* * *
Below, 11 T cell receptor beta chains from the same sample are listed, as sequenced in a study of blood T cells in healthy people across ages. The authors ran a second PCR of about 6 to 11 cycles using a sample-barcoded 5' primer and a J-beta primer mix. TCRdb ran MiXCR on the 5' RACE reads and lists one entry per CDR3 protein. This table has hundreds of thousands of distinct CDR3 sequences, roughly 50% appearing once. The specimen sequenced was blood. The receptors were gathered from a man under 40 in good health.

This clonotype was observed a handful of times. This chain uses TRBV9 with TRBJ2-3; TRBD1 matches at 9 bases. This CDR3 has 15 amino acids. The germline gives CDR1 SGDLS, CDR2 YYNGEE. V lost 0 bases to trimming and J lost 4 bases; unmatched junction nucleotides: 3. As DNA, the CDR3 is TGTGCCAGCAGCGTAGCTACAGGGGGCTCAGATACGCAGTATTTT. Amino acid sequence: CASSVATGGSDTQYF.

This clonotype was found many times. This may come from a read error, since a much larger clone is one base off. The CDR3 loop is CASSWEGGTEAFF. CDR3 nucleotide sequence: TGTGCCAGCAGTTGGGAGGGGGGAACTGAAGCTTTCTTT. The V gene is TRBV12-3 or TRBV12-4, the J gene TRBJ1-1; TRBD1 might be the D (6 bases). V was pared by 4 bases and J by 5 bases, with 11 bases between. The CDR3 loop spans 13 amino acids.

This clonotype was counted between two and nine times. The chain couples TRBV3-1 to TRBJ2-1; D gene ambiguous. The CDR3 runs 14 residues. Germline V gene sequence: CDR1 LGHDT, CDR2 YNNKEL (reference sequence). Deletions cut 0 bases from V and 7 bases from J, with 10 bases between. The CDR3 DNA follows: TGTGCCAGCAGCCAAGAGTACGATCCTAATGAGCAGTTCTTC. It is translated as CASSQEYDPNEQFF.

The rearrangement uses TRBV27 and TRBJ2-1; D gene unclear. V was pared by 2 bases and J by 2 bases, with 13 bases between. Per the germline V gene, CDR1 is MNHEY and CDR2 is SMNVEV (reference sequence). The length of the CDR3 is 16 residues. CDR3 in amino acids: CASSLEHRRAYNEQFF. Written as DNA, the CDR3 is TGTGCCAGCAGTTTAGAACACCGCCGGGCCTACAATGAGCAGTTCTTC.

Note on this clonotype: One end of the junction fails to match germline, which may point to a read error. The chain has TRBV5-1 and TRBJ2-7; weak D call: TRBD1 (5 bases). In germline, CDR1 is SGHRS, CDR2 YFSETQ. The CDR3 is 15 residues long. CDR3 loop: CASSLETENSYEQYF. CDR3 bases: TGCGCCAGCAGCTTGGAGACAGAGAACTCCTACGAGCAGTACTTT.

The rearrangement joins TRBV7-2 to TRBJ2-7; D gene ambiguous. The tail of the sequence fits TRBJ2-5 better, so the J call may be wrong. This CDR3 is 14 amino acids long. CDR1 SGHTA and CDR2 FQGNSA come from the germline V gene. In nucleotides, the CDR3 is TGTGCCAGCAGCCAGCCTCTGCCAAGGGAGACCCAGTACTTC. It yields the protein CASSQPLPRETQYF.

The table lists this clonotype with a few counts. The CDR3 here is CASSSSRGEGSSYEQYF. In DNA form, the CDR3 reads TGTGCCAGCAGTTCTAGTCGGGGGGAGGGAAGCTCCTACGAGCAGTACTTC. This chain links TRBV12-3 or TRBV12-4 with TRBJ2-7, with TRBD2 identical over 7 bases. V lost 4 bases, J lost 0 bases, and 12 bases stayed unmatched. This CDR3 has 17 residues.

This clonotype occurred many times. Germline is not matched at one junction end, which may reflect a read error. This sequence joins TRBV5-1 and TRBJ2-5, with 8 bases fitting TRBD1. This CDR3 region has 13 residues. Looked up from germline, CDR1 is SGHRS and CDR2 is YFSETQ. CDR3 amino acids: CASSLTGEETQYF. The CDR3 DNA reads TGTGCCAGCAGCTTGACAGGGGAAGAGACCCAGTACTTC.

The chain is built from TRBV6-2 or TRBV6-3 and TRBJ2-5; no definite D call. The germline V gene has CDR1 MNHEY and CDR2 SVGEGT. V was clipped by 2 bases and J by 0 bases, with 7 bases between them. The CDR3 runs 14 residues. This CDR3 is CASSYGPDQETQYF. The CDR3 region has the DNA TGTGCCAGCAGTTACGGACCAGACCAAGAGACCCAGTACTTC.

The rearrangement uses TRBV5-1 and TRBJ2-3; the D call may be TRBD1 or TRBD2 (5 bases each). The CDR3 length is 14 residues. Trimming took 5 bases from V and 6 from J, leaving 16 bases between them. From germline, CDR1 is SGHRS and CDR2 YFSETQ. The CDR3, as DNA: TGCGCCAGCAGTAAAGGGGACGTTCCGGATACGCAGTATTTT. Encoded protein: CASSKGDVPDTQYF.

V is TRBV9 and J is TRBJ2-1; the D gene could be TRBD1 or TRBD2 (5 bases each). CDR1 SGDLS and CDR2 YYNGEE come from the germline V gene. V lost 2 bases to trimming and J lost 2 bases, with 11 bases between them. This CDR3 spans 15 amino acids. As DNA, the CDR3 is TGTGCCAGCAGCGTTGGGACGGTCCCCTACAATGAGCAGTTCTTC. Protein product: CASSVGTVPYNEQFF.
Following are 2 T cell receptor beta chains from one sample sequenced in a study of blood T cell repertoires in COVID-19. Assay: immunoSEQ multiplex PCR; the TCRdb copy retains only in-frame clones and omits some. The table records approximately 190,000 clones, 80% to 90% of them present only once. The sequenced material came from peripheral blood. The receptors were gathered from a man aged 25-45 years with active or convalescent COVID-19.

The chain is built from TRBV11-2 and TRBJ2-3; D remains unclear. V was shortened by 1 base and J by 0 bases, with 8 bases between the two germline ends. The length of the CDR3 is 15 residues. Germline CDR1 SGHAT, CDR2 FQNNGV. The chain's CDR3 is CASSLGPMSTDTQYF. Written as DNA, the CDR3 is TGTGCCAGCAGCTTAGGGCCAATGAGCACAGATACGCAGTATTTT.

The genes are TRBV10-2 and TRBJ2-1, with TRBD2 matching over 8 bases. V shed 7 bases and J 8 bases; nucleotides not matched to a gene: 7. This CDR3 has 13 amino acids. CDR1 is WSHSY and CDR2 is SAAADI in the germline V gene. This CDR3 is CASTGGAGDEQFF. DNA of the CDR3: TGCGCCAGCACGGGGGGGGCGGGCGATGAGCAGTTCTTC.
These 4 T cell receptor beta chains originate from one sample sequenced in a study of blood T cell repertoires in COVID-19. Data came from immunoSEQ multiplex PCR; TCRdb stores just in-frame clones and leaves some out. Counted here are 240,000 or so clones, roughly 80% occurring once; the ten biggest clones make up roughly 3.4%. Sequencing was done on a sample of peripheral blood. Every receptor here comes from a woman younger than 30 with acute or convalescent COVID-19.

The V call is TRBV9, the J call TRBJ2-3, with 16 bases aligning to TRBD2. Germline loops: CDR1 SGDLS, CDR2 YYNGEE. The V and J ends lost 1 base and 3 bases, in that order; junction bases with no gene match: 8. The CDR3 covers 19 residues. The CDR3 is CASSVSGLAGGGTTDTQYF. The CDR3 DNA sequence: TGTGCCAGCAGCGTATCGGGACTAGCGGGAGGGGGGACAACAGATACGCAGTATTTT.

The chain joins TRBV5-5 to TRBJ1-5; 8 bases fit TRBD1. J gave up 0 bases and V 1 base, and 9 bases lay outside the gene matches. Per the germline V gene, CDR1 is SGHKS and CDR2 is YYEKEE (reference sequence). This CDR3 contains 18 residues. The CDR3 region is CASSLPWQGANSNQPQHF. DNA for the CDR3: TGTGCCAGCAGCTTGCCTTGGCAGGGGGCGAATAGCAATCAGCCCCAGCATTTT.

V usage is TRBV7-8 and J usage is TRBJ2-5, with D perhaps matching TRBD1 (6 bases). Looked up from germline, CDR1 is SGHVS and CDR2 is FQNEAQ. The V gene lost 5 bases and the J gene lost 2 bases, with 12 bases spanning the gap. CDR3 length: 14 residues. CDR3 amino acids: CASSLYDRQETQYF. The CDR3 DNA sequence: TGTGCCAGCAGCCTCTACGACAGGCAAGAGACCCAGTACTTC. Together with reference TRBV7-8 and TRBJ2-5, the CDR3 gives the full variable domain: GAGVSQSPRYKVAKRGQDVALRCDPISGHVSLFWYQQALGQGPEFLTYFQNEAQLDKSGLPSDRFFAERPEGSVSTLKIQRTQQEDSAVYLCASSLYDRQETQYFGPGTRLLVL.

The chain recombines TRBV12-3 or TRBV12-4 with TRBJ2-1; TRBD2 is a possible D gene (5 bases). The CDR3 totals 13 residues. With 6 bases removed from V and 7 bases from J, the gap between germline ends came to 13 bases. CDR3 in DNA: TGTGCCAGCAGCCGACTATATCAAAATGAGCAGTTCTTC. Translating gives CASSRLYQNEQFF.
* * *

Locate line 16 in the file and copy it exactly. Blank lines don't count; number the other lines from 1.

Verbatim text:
These 4 T cell receptor beta chains originate from one sample sequenced in a study of blood T cell repertoires in COVID-19. Data came from immunoSEQ multiplex PCR; TCRdb stores just in-frame clones and leaves some out. Counted here are 240,000 or so clones, roughly 80% occurring once; the ten biggest clones make up roughly 3.4%. Sequencing was done on a sample of peripheral blood. Every receptor here comes from a woman younger than 30 with acute or convalescent COVID-19.